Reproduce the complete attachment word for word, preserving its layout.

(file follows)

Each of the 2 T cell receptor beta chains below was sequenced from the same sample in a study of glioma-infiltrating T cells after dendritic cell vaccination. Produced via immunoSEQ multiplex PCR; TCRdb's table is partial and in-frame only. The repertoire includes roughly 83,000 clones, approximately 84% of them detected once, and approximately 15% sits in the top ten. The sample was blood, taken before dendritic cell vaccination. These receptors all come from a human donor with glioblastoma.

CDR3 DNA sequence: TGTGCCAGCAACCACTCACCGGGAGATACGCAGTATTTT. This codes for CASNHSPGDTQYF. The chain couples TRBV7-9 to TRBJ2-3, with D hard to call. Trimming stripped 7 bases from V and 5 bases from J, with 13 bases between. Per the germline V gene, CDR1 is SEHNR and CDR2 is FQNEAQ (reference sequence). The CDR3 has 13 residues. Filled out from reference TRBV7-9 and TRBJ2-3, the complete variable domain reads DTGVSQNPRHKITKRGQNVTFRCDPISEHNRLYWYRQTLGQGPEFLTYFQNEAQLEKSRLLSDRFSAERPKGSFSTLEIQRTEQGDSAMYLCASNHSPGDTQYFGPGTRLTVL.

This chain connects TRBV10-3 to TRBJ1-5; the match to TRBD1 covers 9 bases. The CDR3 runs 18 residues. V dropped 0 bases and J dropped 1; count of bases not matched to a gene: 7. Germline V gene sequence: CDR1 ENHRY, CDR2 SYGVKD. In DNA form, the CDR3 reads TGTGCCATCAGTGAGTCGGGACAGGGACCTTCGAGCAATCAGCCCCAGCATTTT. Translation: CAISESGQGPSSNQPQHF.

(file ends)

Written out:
Each of the 2 T cell receptor beta chains below was sequenced from the same sample in a study of glioma-infiltrating T cells after dendritic cell vaccination. Produced via immunoSEQ multiplex PCR; TCRdb's table is partial and in-frame only. The repertoire includes roughly 83,000 clones, approximately 84% of them detected once, and approximately 15% sits in the top ten. The sample was blood, taken before dendritic cell vaccination. These receptors all come from a human donor with glioblastoma.

CDR3 DNA sequence: TGTGCCAGCAACCACTCACCGGGAGATACGCAGTATTTT. This codes for CASNHSPGDTQYF. The chain couples TRBV7-9 to TRBJ2-3, with D hard to call. Trimming stripped 7 bases from V and 5 bases from J, with 13 bases between. Per the germline V gene, CDR1 is SEHNR and CDR2 is FQNEAQ (reference sequence). The CDR3 has 13 residues. Filled out from reference TRBV7-9 and TRBJ2-3, the complete variable domain reads DTGVSQNPRHKITKRGQNVTFRCDPISEHNRLYWYRQTLGQGPEFLTYFQNEAQLEKSRLLSDRFSAERPKGSFSTLEIQRTEQGDSAMYLCASNHSPGDTQYFGPGTRLTVL.

This chain connects TRBV10-3 to TRBJ1-5; the match to TRBD1 covers 9 bases. The CDR3 runs 18 residues. V dropped 0 bases and J dropped 1; count of bases not matched to a gene: 7. Germline V gene sequence: CDR1 ENHRY, CDR2 SYGVKD. In DNA form, the CDR3 reads TGTGCCATCAGTGAGTCGGGACAGGGACCTTCGAGCAATCAGCCCCAGCATTTT. Translation: CAISESGQGPSSNQPQHF.